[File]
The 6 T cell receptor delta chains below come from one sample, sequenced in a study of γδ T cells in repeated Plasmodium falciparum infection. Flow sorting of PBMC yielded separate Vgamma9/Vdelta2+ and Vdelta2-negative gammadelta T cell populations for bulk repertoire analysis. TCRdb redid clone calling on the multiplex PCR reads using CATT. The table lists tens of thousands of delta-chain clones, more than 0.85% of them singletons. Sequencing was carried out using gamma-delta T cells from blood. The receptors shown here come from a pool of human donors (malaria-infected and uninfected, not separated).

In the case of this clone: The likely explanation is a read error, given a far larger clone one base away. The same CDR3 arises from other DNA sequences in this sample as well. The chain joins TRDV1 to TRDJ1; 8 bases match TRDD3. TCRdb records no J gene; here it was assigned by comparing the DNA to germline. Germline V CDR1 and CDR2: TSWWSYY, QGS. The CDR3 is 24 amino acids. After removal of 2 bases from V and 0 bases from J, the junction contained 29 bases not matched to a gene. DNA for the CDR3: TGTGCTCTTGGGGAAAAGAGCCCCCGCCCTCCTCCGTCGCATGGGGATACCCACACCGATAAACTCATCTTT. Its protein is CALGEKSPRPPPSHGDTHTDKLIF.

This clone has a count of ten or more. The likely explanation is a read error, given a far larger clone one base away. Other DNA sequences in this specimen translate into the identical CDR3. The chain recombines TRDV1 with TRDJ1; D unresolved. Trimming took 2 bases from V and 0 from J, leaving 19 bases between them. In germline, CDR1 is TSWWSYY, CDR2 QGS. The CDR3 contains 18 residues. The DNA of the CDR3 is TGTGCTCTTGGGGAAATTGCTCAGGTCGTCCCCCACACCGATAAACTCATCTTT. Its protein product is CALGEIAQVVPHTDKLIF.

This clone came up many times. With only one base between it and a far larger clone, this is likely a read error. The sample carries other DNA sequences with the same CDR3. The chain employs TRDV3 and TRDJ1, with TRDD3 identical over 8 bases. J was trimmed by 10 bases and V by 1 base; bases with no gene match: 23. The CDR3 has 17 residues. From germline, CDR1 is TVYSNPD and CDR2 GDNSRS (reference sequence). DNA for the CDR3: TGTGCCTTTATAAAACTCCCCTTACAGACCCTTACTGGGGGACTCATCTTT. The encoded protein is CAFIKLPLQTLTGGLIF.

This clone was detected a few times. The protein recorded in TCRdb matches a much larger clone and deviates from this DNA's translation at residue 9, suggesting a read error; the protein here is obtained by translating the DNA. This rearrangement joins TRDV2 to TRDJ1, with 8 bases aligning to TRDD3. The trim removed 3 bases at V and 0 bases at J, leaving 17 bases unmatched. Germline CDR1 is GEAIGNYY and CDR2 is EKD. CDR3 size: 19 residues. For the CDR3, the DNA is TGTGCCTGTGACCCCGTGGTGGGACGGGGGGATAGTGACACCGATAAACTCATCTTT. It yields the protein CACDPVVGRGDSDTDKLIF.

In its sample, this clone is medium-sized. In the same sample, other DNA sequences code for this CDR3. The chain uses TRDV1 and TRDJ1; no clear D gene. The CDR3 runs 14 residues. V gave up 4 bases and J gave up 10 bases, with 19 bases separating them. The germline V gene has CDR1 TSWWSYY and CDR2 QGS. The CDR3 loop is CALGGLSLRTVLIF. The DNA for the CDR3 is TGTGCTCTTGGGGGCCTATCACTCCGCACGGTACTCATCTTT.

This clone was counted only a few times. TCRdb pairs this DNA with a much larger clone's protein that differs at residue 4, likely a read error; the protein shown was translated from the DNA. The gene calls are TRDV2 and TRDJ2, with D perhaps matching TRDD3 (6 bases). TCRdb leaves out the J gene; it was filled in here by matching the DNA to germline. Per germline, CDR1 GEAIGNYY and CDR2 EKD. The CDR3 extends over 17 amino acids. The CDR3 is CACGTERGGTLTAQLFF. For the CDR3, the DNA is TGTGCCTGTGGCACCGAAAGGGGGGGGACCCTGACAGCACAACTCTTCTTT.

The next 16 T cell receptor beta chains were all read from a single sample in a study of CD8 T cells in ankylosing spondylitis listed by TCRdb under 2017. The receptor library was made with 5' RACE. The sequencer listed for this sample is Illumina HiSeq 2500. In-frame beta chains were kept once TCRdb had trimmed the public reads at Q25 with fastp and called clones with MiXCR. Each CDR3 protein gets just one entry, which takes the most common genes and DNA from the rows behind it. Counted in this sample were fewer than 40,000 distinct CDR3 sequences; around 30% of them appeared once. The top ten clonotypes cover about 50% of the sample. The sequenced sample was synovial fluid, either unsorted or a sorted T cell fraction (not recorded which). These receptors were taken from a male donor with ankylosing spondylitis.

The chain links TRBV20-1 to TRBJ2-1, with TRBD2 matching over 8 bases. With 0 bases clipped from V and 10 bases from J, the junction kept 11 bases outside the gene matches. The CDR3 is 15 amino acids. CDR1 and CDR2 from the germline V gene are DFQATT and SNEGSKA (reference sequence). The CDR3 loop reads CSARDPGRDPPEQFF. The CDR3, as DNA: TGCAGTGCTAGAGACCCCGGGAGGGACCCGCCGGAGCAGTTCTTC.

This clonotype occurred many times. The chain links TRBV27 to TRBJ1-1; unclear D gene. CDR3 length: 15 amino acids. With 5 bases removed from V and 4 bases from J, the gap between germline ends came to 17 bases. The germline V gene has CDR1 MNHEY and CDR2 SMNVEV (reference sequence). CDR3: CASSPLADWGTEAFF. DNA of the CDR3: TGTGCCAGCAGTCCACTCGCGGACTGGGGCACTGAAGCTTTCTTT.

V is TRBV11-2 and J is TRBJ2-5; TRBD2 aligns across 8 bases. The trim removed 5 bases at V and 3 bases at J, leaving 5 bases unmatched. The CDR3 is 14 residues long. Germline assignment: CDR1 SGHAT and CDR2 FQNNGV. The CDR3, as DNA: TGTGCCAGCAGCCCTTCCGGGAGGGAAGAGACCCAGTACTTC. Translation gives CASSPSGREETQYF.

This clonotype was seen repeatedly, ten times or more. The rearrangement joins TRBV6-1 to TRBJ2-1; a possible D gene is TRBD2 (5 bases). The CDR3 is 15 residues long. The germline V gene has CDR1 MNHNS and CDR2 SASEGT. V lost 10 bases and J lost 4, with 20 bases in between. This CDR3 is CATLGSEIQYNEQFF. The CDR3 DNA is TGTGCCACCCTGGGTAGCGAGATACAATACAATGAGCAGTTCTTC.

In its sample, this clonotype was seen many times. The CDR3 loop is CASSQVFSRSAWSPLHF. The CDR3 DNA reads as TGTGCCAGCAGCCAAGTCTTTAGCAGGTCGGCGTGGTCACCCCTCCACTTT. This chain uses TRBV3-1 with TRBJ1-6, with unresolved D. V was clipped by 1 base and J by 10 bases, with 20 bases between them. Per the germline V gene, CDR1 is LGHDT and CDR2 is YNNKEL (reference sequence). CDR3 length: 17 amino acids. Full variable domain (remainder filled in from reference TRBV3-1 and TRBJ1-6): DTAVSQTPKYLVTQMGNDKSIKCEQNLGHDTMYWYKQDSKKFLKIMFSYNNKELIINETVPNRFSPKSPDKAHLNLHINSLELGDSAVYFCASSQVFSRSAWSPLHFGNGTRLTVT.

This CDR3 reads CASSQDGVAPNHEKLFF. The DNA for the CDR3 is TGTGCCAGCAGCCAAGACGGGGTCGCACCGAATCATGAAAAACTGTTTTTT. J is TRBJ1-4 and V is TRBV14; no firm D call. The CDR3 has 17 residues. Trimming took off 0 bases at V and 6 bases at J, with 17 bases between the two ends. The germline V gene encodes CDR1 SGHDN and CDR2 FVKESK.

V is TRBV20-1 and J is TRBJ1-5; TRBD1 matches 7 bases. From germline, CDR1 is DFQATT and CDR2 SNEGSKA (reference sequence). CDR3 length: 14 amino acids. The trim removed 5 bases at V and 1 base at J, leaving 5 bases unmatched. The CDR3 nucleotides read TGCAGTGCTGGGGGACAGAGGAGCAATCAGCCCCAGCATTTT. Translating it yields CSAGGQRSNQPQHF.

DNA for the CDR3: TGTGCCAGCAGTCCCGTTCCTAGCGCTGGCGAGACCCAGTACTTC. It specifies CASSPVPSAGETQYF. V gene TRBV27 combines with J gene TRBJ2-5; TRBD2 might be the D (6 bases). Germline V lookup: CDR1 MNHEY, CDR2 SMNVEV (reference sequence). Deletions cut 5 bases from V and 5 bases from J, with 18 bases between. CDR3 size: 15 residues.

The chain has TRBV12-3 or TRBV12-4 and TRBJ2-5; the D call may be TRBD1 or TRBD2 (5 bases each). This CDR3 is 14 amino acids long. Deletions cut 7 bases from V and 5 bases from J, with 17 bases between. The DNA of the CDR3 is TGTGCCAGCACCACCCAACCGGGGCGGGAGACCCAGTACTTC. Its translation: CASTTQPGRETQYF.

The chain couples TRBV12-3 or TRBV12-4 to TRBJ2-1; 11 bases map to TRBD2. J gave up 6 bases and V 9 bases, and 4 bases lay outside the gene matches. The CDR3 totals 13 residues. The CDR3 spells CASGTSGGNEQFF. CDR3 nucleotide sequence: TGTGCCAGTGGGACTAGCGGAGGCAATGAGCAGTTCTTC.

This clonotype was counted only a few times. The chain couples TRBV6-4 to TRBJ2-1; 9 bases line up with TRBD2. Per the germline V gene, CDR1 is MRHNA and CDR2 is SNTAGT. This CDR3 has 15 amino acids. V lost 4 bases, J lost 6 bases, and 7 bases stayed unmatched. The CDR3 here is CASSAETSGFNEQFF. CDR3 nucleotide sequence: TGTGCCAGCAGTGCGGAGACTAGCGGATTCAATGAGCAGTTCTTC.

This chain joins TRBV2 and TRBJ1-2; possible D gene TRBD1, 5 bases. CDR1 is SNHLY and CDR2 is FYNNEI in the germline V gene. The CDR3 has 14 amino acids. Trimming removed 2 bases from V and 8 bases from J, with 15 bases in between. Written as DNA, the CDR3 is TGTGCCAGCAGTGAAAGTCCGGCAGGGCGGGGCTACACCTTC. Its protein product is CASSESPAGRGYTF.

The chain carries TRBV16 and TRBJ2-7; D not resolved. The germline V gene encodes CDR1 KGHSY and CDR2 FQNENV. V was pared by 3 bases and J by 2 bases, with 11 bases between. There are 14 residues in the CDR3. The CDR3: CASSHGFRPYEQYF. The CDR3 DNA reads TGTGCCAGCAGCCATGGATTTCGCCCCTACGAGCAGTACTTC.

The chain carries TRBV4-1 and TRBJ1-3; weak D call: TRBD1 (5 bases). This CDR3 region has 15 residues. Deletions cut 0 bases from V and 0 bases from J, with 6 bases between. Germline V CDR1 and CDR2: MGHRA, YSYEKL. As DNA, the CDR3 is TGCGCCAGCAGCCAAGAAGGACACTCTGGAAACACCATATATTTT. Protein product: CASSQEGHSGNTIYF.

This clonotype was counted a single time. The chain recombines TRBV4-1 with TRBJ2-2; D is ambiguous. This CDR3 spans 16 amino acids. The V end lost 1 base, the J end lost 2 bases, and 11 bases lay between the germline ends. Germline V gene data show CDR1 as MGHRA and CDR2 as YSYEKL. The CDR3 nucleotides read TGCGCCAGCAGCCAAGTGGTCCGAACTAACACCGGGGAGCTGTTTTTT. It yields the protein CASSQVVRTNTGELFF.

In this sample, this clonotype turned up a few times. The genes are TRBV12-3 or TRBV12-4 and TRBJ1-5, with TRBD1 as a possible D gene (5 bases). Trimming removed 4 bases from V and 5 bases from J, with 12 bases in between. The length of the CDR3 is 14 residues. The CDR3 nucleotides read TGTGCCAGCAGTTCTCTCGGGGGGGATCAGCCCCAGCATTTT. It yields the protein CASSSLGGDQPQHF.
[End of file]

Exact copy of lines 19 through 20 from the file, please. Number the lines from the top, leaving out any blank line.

This clonotype was counted only a few times. The chain couples TRBV6-4 to TRBJ2-1; 9 bases line up with TRBD2. Per the germline V gene, CDR1 is MRHNA and CDR2 is SNTAGT. This CDR3 has 15 amino acids. V lost 4 bases, J lost 6 bases, and 7 bases stayed unmatched. The CDR3 here is CASSAETSGFNEQFF. CDR3 nucleotide sequence: TGTGCCAGCAGTGCGGAGACTAGCGGATTCAATGAGCAGTTCTTC.

This chain joins TRBV2 and TRBJ1-2; possible D gene TRBD1, 5 bases. CDR1 is SNHLY and CDR2 is FYNNEI in the germline V gene. The CDR3 has 14 amino acids. Trimming removed 2 bases from V and 8 bases from J, with 15 bases in between. Written as DNA, the CDR3 is TGTGCCAGCAGTGAAAGTCCGGCAGGGCGGGGCTACACCTTC. Its protein product is CASSESPAGRGYTF.